History of Job and Job Interview: Who Invented the Process?

Don’t be a Slave to Someone Else Dream. It’s hard to imagine how and why the job interview became the normal way to get a job. Exactly when did the job interview become standard practice?

Once humans advanced beyond the hunter-gatherer stage of cultural development and began to assign professions to certain individuals, the passing on of these roles from generation to generation was the norm. In short, people were born into their job. If your father was the blacksmith, you learned to become the next blacksmith, and so on.

Occasionally, a “job opening” would emerge when there was no “heir” available to whom a tradesman could pass along his knowledge. An apprenticeship opening would arise and a youth would move in with an artisan and learn his craft. These were not quite “jobs” per se and in many cases amounted to a form of indentured servitude. However, the practice of apprenticeship goes back all the way to the Babylonian Code of Hammurabi (1792-1750 BC).

With the industrial revolution and the opening of large factories in America, job openings became plentiful. However, a job interview consisted of showing up at the door of the factory and hoping to get picked on that particular day.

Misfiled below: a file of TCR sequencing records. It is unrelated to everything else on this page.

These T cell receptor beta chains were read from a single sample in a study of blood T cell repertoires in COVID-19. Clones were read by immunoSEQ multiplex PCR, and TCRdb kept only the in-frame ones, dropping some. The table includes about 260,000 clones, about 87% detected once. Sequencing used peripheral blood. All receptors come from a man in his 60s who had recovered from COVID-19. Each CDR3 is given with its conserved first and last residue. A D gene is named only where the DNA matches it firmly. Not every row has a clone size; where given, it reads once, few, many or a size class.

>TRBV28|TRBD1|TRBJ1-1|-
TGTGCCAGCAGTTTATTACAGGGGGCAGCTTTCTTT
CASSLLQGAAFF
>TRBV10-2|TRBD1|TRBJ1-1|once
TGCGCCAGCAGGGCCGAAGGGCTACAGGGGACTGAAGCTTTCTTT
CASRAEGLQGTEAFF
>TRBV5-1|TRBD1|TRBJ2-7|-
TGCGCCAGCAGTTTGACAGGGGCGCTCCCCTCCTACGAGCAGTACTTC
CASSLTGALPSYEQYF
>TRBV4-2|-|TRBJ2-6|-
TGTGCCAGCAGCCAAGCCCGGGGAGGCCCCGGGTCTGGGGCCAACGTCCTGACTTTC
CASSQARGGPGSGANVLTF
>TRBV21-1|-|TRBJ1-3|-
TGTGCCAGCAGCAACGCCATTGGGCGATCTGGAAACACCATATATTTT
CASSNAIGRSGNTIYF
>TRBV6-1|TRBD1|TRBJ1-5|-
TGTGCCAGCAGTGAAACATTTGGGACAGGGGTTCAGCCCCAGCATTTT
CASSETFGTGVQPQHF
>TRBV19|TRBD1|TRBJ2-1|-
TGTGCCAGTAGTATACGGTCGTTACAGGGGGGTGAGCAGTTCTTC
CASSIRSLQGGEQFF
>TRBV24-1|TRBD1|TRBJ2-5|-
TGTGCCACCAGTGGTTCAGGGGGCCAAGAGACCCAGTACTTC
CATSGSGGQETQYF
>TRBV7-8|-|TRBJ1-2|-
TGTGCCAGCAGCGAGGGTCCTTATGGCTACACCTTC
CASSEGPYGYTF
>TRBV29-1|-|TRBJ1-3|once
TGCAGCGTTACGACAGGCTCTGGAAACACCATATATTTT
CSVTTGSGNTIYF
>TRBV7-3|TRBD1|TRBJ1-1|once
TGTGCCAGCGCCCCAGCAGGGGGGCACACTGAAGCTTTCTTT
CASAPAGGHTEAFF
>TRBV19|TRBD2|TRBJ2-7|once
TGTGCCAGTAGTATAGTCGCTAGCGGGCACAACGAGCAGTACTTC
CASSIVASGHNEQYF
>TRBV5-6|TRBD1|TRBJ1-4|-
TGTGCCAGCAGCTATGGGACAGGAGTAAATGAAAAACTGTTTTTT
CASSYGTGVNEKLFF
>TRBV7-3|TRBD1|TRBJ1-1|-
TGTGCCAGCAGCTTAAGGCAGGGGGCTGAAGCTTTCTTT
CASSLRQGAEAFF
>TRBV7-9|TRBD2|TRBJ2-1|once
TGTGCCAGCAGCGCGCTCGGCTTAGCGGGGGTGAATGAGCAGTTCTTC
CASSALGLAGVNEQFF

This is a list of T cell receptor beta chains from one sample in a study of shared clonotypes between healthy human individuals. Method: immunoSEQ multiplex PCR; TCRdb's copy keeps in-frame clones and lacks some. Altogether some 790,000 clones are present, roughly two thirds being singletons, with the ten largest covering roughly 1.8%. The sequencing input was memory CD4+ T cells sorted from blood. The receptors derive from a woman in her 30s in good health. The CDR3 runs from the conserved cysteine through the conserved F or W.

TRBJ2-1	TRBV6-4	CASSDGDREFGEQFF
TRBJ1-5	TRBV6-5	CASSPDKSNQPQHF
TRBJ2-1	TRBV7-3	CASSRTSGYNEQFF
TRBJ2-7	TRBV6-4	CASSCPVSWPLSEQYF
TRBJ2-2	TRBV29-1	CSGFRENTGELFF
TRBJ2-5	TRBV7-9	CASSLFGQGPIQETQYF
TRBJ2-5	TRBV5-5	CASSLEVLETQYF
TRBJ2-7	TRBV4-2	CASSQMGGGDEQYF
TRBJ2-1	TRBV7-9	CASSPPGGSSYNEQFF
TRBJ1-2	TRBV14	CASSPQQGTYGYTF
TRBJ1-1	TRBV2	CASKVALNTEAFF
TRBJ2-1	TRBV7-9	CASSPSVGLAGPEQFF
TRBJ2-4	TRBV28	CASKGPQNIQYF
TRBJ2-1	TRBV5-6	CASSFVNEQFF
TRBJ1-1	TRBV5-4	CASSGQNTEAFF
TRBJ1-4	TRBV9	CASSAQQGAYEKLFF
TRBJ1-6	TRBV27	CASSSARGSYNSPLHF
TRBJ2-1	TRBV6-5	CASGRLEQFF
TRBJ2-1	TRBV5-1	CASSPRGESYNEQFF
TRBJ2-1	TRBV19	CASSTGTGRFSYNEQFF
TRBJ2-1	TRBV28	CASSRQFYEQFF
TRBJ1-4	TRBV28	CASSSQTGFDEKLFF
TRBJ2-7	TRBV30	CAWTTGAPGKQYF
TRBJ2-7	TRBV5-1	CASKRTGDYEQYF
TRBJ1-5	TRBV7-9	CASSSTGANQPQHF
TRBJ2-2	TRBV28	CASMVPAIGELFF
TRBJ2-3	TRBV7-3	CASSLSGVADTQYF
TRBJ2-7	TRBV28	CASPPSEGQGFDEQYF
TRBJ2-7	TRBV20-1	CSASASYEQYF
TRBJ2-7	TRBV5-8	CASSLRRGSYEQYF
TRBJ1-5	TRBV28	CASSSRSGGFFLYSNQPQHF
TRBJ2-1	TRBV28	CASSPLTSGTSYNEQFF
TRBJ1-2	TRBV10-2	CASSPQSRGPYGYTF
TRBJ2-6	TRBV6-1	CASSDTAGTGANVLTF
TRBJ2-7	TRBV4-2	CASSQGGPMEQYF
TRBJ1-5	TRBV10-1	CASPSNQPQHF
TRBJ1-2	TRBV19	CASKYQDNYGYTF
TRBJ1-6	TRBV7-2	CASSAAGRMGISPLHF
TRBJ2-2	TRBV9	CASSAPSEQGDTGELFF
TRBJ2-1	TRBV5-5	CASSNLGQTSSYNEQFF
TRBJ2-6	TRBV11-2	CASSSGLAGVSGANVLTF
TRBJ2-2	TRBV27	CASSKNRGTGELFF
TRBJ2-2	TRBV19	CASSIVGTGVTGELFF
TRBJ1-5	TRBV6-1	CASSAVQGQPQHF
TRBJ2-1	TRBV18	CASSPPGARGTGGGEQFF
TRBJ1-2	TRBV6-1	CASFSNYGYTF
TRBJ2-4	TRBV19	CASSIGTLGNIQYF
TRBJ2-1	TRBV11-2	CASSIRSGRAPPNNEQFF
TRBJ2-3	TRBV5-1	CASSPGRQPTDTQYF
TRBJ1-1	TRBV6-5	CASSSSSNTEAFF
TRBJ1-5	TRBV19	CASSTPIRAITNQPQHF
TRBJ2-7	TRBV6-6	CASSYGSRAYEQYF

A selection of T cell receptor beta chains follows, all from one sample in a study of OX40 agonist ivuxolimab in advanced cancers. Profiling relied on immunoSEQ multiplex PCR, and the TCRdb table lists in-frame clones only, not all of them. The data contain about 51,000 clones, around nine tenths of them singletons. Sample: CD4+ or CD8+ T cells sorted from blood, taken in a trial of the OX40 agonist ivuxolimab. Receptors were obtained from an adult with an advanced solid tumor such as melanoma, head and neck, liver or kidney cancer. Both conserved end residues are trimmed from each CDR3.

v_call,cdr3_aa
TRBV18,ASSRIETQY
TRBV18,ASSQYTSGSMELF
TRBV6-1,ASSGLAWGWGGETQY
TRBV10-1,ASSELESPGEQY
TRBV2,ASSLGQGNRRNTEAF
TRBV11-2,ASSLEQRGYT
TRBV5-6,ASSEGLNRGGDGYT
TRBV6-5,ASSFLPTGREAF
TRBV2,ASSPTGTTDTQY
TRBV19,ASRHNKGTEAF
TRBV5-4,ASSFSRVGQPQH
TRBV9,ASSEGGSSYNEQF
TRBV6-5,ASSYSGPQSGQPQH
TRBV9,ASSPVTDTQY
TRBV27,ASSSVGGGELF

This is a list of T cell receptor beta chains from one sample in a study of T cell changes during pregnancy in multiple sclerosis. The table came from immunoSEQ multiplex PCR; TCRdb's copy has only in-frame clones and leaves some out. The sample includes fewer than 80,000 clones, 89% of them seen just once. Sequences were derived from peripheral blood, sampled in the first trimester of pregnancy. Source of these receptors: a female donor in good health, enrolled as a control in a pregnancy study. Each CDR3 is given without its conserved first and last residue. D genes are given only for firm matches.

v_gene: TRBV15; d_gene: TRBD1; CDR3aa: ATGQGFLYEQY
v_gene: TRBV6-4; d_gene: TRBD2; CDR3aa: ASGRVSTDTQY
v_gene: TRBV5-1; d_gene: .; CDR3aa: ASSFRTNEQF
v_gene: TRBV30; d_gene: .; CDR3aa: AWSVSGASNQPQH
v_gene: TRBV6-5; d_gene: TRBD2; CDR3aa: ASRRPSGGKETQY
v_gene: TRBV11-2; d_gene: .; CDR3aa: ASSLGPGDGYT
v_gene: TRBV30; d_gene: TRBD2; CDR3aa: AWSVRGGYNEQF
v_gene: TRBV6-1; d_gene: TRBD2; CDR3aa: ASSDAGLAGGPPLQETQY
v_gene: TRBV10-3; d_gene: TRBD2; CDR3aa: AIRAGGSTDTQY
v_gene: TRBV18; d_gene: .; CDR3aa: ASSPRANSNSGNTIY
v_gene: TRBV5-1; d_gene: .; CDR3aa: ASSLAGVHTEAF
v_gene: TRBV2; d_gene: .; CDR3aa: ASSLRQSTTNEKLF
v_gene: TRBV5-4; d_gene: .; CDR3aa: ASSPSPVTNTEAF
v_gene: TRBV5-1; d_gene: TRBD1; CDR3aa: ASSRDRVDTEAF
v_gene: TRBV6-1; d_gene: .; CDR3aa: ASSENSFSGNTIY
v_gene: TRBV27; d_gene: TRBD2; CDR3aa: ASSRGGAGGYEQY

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It wasn’t truly until the 1920’s that there were enough college-educated individuals entering the work-force that employers started to realize they could be a bit more selective. But the man who “invented” the modern job interview is probably a name familiar to you: Thomas Edison.

As the story goes, Edison would get hundreds of applicants whenever he was seeking to add someone to his workforce. However, Edison was a genius and became increasingly frustrated that the college graduates who met with him seeking employment always seemed to lack knowledge comparable to his own.

Edison created a “test” for all prospective employees in the form of a series of questions of general knowledge. Some of these questions related directly to the position that the applicant was seeking, while others were more esoteric and related to topics such as world geography or literature. It’s unlikely that more than about seven percent of all applicants could pass Edison’s test.

Newspapers of the day picked up the story and other captains of industry, perhaps wanting to emulate Edison, began using employment questionnaires of their own.

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The rest, as they say, is history.

Over time the winnowing process of applicants has evolved into the system of hiring that we have today.

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